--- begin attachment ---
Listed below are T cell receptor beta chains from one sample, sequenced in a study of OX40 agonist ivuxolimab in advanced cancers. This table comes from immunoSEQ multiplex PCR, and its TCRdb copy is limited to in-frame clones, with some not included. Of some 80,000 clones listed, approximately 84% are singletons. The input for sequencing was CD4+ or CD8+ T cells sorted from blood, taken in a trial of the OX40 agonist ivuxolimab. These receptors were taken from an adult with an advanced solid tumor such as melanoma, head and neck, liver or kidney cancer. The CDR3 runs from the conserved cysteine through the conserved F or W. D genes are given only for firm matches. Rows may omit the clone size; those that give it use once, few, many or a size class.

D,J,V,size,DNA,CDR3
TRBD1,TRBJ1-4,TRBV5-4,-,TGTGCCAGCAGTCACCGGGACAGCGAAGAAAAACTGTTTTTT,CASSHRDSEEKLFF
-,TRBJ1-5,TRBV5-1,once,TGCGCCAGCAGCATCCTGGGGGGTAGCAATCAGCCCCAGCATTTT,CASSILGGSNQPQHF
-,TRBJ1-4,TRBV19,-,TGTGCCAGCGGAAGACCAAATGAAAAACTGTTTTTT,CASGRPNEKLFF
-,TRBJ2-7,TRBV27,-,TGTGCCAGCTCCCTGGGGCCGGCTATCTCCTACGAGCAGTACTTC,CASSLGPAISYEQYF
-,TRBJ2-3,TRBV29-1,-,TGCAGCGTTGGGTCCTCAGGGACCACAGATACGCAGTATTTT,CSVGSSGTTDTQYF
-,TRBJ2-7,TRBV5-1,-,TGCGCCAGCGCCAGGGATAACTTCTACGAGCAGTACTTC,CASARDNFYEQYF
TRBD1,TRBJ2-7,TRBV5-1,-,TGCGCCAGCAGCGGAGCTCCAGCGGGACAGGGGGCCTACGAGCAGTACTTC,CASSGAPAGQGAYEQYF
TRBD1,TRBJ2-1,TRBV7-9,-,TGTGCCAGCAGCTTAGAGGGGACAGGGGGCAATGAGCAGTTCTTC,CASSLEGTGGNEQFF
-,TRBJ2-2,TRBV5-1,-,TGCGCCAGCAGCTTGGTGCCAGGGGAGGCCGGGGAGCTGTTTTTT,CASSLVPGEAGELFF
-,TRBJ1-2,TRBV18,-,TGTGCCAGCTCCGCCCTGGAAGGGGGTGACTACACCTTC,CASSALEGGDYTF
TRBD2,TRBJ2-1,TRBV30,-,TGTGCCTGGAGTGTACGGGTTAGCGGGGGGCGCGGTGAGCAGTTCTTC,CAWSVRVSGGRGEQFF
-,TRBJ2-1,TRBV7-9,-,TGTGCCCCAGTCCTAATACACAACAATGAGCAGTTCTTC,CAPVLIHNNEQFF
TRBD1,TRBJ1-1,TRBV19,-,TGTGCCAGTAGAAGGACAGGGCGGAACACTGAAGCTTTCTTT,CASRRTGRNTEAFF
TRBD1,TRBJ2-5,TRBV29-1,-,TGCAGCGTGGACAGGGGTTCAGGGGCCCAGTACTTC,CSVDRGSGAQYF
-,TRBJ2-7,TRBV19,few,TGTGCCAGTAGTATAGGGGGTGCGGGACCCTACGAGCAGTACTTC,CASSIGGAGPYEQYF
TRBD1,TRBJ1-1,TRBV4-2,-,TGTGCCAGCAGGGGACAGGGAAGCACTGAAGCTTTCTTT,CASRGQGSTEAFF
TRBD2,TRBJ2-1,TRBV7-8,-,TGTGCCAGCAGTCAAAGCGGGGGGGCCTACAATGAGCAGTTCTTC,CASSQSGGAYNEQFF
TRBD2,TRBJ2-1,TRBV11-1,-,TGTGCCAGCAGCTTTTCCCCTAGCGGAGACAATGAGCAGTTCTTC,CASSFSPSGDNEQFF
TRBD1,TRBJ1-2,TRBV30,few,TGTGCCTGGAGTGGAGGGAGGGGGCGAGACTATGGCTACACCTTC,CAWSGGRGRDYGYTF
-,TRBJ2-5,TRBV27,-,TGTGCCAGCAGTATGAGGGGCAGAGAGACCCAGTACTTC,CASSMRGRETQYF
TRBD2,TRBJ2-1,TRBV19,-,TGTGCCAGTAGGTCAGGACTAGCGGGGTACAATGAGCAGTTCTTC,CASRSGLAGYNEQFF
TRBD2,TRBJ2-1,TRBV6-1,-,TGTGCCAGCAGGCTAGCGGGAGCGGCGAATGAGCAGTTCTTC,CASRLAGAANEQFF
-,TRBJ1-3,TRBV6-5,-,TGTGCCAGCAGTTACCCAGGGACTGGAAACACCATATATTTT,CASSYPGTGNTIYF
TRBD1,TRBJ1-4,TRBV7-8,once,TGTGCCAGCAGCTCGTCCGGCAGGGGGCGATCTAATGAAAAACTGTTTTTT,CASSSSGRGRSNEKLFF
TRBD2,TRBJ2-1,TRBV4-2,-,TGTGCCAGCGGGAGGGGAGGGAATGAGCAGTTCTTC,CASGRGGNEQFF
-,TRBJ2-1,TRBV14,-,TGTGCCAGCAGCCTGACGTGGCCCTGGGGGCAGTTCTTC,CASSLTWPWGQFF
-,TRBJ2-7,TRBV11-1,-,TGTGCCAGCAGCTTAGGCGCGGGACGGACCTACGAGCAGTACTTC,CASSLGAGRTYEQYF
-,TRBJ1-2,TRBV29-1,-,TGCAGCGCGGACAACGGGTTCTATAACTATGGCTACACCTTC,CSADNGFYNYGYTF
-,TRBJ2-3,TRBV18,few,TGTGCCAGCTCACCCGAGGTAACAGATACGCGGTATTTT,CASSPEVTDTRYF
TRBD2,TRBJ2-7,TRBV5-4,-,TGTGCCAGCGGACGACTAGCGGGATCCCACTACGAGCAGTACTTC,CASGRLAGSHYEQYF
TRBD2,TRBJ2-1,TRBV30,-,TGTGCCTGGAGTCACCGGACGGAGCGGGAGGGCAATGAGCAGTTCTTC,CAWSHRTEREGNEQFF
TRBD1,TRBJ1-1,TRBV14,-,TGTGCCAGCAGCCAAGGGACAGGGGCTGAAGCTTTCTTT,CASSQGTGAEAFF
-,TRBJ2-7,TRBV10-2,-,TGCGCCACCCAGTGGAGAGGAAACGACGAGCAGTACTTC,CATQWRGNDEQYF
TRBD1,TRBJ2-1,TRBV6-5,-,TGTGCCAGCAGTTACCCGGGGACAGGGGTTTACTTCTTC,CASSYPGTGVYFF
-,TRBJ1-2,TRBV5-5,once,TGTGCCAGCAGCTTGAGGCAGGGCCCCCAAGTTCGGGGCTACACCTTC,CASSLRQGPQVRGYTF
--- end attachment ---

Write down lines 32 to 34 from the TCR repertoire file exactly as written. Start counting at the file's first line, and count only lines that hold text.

TRBD2,TRBJ2-7,TRBV5-4,-,TGTGCCAGCGGACGACTAGCGGGATCCCACTACGAGCAGTACTTC,CASGRLAGSHYEQYF
TRBD2,TRBJ2-1,TRBV30,-,TGTGCCTGGAGTCACCGGACGGAGCGGGAGGGCAATGAGCAGTTCTTC,CAWSHRTEREGNEQFF
TRBD1,TRBJ1-1,TRBV14,-,TGTGCCAGCAGCCAAGGGACAGGGGCTGAAGCTTTCTTT,CASSQGTGAEAFF